Monday, May 18, 2015

Do Politicans Really Believe Religious Myths and Superstition?

One thing that drives me crazy is the continued undue deference American politicians give to religion - a force for hate, division and discord across the centuries.  True, the phenomenon s the worse among Republicans who strive to out do each other in becoming will whores of the Christofascist, but Democrats likewise genuflect all too often to religious quacks and charlatans.  A piece in Salon looks at the distressing spectacle.  Here are excerpts:

CNN might wish to rename its show “This Week in Politics” as “This Week in God”; it’s getting that bad.  Just in the days between May 1 and May 7, for example, the Seventh-Day Adventist evolution-denier Ben Carson announced his intention to seek the 2016 Republican nomination, as did the Southern Baptist and onetime pastor Mike Huckabee.  The Episcopalian-turned-Roman Catholic Jeb Bush has puzzlingly refrained from following in their footsteps, but that he gave this year’s commencement address at that stronghold of unreason and superstitious darkness, the Jerry Falwell-founded Liberty University . . .

I note the religious affiliations of these potential contenders for the presidency because all are flaunting their faith, rather than keeping it a private matter of conscience, which in any other developed country it would be.  The gist is, unless you profess a piety befitting the mullahs of the Islamic Republic of Iran, things are going to get much, much more unpleasant for you before one or another God-coddler enters the White House in January 2017 to replace President Obama.

But I won’t deal with the faith-imbued cretinism of the Republicans in this essay.  What concerns me now is what President Obama has just wrought to insult that most aggrieved (yet steadfastly growing) American minority, the advocates of reason, those who insist on evidence before accepting the truth of a given proposition, especially grand propositions about the origins of the universe and our species.  On Wednesday, President Obama marked the deeply pathetic traditional outrage to rationalism that is the National Day of Prayer  . . .("NDOP")

The Constitution guarantees freedom of religion, and the precepts of the Enlightenment endorse it as fostering comity among nations.  Centuries of faith-fueled warfare and persecution in Europe convinced the Founding Fathers that a batty belief in an invisible “divine” Tyrant (and attendant, equally batty, equally invisible “Sons” and spirits and prophets and so forth) deserved no place in our government; it would be too divisive and subject to exploitation as a tool of repression.  Hence the First Amendment.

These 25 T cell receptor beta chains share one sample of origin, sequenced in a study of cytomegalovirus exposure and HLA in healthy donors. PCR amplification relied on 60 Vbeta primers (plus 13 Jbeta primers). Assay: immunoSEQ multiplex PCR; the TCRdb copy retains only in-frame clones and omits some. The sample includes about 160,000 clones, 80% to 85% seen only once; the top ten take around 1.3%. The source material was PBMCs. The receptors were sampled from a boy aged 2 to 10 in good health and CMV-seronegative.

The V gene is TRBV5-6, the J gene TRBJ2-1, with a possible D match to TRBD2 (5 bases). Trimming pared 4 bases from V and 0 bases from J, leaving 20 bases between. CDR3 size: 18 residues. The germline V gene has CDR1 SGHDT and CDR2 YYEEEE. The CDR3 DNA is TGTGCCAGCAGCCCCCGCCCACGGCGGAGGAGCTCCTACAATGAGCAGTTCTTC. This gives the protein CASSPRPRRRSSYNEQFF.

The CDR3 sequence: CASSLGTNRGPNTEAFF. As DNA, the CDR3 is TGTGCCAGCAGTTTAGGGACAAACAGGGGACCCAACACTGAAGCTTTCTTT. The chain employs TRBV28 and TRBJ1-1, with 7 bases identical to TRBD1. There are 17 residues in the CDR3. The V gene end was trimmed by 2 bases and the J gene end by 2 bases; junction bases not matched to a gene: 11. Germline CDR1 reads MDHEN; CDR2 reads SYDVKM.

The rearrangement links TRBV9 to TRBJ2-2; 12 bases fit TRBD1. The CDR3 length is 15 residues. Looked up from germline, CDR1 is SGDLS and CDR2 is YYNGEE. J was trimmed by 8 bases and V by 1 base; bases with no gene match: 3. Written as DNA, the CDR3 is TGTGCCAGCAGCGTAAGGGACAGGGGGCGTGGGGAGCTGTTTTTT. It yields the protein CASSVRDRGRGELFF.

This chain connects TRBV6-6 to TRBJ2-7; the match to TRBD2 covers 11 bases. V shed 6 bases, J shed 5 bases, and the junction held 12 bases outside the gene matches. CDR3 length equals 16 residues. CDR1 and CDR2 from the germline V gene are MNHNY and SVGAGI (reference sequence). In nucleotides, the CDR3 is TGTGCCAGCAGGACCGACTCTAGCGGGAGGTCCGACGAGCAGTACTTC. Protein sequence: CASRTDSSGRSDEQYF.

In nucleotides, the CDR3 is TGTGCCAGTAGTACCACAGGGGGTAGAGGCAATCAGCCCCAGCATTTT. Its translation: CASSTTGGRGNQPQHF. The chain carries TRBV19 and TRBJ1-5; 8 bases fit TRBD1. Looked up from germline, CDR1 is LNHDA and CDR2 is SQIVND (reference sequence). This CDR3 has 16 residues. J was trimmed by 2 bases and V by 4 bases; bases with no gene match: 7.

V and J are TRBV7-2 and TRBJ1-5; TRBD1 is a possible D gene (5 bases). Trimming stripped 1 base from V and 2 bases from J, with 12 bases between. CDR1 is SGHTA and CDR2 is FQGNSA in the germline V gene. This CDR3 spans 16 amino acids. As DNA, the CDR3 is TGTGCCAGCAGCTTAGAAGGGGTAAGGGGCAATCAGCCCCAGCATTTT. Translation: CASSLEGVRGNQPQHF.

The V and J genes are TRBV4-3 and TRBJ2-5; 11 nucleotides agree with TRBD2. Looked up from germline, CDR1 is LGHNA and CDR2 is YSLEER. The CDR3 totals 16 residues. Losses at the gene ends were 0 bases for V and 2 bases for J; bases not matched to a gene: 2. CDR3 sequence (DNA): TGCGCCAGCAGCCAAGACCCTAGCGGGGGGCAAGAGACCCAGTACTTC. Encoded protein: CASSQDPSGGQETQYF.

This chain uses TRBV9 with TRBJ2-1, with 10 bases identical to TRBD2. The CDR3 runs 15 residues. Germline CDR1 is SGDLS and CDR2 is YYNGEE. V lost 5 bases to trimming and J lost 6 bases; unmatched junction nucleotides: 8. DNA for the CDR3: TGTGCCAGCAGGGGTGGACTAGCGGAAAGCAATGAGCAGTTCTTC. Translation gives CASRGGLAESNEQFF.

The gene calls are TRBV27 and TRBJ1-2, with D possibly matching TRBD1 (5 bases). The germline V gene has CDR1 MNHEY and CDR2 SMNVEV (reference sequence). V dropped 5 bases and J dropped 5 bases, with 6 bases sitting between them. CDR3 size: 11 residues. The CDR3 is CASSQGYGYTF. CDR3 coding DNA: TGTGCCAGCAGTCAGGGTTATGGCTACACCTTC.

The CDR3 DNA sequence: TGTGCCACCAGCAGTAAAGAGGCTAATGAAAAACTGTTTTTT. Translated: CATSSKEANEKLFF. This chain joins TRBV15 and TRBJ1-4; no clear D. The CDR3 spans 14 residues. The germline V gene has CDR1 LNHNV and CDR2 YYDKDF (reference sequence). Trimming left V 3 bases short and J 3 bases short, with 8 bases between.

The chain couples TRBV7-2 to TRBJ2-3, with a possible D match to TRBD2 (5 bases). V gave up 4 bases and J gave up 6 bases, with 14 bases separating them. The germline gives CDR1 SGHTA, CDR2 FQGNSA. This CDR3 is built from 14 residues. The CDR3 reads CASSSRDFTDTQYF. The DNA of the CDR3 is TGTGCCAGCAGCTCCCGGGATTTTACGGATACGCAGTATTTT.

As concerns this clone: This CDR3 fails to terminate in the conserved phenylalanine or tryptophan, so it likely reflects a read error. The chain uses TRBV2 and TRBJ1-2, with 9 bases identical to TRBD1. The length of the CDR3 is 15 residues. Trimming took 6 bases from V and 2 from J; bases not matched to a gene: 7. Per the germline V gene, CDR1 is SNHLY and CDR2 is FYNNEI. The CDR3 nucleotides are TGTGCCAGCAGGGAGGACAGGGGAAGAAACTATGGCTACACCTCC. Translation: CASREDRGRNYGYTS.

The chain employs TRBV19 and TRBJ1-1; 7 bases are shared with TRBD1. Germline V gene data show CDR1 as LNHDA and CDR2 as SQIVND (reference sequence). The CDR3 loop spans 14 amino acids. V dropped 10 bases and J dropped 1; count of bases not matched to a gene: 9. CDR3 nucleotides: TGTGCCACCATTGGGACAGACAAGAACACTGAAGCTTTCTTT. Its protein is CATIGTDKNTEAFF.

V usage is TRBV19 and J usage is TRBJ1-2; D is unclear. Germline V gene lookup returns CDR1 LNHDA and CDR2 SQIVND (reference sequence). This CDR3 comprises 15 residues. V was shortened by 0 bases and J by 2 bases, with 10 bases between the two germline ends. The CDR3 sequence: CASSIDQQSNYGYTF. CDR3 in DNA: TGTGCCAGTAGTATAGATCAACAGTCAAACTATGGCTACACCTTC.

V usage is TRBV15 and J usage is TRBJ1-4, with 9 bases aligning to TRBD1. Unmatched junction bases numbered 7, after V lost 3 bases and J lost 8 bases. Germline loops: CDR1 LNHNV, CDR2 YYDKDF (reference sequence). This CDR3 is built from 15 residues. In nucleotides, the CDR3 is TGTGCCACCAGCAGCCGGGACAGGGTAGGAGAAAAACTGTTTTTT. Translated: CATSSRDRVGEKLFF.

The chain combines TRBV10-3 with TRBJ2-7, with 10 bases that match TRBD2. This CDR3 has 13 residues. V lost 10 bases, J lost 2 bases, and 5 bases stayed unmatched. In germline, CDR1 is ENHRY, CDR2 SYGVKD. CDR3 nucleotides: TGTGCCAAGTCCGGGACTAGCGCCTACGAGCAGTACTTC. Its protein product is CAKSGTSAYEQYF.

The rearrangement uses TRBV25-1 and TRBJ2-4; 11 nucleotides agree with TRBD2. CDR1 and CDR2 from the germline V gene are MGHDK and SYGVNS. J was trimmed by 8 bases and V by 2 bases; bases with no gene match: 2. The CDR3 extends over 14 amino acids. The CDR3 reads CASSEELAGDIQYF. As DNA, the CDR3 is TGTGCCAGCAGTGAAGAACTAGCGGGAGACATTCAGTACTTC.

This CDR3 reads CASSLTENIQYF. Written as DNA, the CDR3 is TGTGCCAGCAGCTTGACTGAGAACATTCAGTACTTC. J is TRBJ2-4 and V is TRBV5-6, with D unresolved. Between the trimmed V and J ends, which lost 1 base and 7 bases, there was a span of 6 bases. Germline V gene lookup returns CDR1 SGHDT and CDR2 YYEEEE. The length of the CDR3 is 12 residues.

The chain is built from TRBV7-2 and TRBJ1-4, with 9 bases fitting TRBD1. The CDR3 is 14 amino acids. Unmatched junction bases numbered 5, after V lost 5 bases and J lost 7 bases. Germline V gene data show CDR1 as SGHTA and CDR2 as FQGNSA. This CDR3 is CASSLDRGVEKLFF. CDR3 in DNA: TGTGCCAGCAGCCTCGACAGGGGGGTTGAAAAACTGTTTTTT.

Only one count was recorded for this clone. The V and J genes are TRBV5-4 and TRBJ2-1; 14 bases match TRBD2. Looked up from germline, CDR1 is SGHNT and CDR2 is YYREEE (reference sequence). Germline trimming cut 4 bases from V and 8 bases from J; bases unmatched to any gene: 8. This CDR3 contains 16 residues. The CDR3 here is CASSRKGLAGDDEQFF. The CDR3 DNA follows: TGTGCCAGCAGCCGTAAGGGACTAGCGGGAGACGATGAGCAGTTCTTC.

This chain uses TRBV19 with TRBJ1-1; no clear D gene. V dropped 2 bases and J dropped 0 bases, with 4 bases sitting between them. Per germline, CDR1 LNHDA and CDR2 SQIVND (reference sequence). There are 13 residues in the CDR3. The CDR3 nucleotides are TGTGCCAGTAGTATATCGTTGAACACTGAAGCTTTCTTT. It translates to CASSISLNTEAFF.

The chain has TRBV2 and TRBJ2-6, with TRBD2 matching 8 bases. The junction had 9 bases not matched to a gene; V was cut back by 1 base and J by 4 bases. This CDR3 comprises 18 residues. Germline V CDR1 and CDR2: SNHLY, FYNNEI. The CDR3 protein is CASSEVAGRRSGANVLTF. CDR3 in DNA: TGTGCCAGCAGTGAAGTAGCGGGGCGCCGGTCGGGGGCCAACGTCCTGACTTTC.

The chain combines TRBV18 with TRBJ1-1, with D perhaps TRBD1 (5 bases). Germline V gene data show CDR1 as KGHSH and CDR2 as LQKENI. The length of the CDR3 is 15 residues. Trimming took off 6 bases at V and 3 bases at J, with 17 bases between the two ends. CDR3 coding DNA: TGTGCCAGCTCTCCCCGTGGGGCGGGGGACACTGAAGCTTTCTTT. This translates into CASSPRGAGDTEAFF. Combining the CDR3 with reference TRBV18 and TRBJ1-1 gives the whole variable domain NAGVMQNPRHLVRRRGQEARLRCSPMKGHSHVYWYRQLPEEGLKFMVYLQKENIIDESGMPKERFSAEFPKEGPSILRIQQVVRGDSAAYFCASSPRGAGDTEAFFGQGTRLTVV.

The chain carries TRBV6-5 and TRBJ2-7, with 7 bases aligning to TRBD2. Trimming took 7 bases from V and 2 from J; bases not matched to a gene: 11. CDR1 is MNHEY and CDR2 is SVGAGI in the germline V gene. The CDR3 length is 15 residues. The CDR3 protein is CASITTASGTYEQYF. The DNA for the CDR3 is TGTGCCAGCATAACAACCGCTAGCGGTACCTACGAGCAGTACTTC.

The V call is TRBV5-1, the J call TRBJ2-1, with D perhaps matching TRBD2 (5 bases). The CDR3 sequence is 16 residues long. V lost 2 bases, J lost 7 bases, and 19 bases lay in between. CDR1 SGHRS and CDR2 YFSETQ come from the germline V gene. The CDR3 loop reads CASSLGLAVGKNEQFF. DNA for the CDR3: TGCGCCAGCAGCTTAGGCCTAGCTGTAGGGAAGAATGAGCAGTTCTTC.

But there is a contradiction inherent in Obama’s act of “proclaiming” from the White House on National Day of Prayer; namely, that such a day should not exist, but since it does, the president should not avail himself of it to militate for the cause of faith.

Fresh challenges should be mounted until the NDOP goes the way of Jim Crow.  To do my part in the fight for true secularism, I hereby contest the constitutionality of Obama’s issuance of Lord-positive declarations from his podium as the chief officer of our officially godless republic, if only because such declarations menace the mental health and intellectual development of children.

The Proclamation’s subsequent palaver provides opportunities for parody, head-shaking and outright guffaws that no rationalist in need of levity can pass up.  “For many of us,” Obama declares, prayer is “an essential act of worship and a daily discipline that allows reflection, provides guidance, and offers solace.”  In what sense does murmuring petitions to a fictitious heavenly autocrat in the hope of procuring favorable outcomes constitute a “discipline”?  Science is a discipline, the study of philosophy is a discipline, judo is a discipline, even meditation is a discipline.  Appealing to an inexistent supernatural being is not a discipline, but, rather, an apotropaic ritual worthy of study by anthropologists and mental-health professionals. 

Obama then informs us that prayer “gives us the strength to do God’s work: to feed the hungry, care for the poor, comfort the afflicted, and make peace where there is strife.”  Tell that to secular aid organizations such as Oxfam, USAID and the United Way (for more, see here), where, incidentally, no one spends donor money on proselytizing pamphlets or other venues for indoctrinating vulnerable people in occult dogmas.  No need to drag mysticism into humanitarian work.  Moreover, it is indisputable that religion (and especially Catholicism and Islam) does much to ensure the persistence of poverty and hunger across the globe.  The Catholic Church, in forbidding condom use in AIDS-ravaged Africa, among other places, has helped bring about 11 million orphans.  The Islamist aversion to educating women deprives entire populations of the intellectual potential of half their inhabitants, which hinders their societies’ rise out of poverty through the one proven effective way — the empowerment of women, . . 

There's more, but you get the drift.  Overall, religion is not an uplifting or positive influence.

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